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CofE welcomes GCSE U-turn

The Church of England praises today's announcement to scrap plans to axe GCSE's in England but still has concerns over the place Religious Education will have in the curriculum.

Education Secretary Michael Gove has been forced into an embarrassing U-turn and scrapped proposals to introduce an English Baccalaureate Certificate after opposition from coalition MPs. Instead there will be a new eight-subject measure of GCSEs, including English and maths, three subjects out of sciences, languages, history and geography and three other subjects, such as art, music or RE. Education Secretary Michael Gove told MPs in the Commons why he's changed his tune.

Today's U-turn comes after a report by the Commons education committee which said there were concerns about the changes being pushed through too quickly which could damage exam quality.  So instead Mr Gove set out new proposals to reform existing qualifications.

There'll be changes to what children will learn from the day they start school. They'll be taught fractions earlier, and they'll have to learn more times-tables. There'll also be far more IT on the curriculum, with five-year-olds learning to be safe online, and primary school pupils writing computer programs. The Church of England had concerns about the Government's Ebacc plans because it felt Religious Education would be downgraded as a core subject.

Revd Jan Ainsworth, the Church of England's Chief Education Officer said:

"In modern society understanding and learning about faith has never been more important for both civic discourse and cultural enrichment, and we eagerly await the findings of the All Party Parliament Group on RE to be published next month.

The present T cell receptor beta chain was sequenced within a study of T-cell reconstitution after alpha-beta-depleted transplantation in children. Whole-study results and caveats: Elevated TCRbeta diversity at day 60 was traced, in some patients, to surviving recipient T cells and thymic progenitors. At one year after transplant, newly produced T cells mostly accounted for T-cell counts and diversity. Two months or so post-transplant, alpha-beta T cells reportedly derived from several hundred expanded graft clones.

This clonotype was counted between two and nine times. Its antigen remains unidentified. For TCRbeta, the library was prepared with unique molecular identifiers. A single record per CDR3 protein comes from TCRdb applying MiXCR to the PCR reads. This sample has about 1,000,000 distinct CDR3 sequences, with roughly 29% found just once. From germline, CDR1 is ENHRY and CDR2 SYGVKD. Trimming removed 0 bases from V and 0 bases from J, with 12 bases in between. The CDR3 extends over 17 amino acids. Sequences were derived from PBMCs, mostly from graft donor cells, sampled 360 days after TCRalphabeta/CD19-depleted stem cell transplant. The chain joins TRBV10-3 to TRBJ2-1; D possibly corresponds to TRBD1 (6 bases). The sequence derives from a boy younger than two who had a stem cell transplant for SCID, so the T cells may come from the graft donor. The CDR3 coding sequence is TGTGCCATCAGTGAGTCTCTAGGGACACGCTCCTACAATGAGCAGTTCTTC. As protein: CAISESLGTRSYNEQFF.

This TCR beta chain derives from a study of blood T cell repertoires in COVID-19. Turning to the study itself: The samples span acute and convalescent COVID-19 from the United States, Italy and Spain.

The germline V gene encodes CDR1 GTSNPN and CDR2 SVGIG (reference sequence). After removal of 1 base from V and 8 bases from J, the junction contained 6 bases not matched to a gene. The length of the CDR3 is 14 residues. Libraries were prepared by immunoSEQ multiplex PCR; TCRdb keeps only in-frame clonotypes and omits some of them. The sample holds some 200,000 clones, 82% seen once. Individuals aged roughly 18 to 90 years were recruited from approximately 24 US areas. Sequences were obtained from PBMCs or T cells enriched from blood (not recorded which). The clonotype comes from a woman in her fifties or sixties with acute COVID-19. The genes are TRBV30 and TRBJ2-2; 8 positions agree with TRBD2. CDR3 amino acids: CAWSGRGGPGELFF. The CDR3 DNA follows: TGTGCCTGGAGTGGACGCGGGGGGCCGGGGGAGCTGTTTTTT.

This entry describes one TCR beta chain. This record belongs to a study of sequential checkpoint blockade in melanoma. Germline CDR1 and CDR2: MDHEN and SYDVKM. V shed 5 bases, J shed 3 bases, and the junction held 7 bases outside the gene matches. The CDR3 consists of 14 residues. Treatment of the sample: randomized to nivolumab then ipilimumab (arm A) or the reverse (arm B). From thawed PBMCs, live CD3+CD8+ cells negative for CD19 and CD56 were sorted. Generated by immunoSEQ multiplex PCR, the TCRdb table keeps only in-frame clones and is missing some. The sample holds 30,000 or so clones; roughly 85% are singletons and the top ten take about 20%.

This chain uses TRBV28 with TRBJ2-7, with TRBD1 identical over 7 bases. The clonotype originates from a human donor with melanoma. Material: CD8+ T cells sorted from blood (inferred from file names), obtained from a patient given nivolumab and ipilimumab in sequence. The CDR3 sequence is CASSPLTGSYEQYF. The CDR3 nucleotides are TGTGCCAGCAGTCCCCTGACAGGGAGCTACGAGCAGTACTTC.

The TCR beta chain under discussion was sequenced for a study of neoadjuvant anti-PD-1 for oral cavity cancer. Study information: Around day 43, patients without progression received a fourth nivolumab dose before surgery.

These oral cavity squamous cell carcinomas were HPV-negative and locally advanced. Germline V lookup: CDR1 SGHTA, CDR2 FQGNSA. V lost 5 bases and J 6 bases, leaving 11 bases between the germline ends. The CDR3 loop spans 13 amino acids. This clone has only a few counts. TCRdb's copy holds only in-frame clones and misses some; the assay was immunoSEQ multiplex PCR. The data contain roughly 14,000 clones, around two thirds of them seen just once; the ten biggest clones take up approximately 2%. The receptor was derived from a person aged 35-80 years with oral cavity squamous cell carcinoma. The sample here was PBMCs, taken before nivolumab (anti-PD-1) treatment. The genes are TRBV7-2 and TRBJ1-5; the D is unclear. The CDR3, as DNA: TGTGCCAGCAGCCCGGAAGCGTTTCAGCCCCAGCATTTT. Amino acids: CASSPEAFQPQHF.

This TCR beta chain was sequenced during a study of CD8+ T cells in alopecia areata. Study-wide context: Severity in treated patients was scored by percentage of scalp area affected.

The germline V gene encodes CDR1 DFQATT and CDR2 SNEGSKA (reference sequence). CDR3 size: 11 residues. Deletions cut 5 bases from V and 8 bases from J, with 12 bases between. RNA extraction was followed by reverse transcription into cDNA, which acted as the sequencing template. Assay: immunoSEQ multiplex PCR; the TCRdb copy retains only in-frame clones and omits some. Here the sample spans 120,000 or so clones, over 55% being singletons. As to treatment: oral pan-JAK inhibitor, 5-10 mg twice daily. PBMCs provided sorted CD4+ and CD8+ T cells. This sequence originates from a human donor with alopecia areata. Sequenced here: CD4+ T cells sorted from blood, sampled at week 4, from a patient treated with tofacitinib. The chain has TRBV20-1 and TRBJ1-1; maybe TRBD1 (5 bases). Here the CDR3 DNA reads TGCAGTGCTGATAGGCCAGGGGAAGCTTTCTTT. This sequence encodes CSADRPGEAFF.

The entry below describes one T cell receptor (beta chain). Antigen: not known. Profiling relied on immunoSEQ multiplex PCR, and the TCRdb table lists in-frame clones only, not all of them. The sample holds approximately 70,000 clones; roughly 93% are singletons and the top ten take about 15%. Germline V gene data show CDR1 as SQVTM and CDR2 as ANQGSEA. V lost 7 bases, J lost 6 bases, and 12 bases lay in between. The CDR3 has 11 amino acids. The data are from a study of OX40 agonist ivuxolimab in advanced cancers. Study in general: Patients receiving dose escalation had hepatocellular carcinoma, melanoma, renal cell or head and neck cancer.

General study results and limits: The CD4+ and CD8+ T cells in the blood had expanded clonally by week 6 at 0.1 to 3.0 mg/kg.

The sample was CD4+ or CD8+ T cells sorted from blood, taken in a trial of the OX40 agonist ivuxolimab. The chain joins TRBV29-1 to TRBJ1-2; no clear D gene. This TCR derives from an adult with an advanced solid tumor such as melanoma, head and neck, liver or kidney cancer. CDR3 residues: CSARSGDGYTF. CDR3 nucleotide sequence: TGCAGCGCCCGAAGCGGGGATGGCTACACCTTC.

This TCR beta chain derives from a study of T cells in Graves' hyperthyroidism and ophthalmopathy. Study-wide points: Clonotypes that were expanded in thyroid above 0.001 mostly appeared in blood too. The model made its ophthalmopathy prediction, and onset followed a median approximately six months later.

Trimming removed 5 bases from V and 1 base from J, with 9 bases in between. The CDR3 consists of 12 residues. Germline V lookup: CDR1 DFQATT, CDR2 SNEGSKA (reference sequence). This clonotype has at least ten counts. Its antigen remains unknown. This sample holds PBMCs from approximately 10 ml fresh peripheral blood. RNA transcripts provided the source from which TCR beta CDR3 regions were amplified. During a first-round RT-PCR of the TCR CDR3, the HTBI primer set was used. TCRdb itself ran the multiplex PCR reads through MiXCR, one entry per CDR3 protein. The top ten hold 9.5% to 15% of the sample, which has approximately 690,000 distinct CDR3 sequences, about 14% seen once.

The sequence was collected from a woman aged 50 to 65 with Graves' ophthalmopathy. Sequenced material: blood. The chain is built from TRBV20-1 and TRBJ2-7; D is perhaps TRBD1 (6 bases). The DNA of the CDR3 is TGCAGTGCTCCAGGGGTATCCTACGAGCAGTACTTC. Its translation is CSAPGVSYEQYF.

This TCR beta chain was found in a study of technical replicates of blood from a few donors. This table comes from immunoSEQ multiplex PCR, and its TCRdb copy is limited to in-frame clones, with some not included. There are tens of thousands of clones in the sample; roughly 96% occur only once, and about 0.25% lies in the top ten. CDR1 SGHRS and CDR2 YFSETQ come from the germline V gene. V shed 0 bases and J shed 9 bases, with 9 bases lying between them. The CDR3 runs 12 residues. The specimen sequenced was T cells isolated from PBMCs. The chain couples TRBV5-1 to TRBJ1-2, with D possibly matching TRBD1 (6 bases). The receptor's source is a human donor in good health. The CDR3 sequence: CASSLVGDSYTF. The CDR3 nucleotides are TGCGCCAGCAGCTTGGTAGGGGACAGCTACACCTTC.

"Church schools have always followed the national curriculum, providing an inclusive education with a distinctive Christian ethos, with a commitment to the disadvantaged.  

"We hope that Mr Gove's plans will put the good of all pupils first, not just the academically gifted."

John Keast, Chair of the Religious Education Council, has told the Premier's Marcus Jones on the News Hour he's glad the minister's had a re-think but is still concerned about the importance placed on RE:

Premier's Political Editor Martyn Eden told the News Hour that RE remains a casualty of the reforms:

The Catholic Education Service said: "It is clear that the government's own consultation regarding examination reform showed broad consensus, accepting the need for reform yet rejecting the initial proposals for that reform. 

"That the Secretary of State proposes to reform exams 'with the help of school and university leaders' is particularly welcome. 

"We are, however, disappointed that Religious Education remains effectively relegated to outside the 'core' under these proposals when it is at the very heart of the curriculum in every one of our more than 2000 schools in England. 

"GCSE RE is a valuable and worthwhile subject, but it could be better, and we hope to be able to work with Ofqual and Examination Boards to ensure that it becomes so."

Labour's Shadow Education Secretary Stephen Twigg told MPs today's announcement was a "humiliating climb-down" and exam policy a "total shambles".

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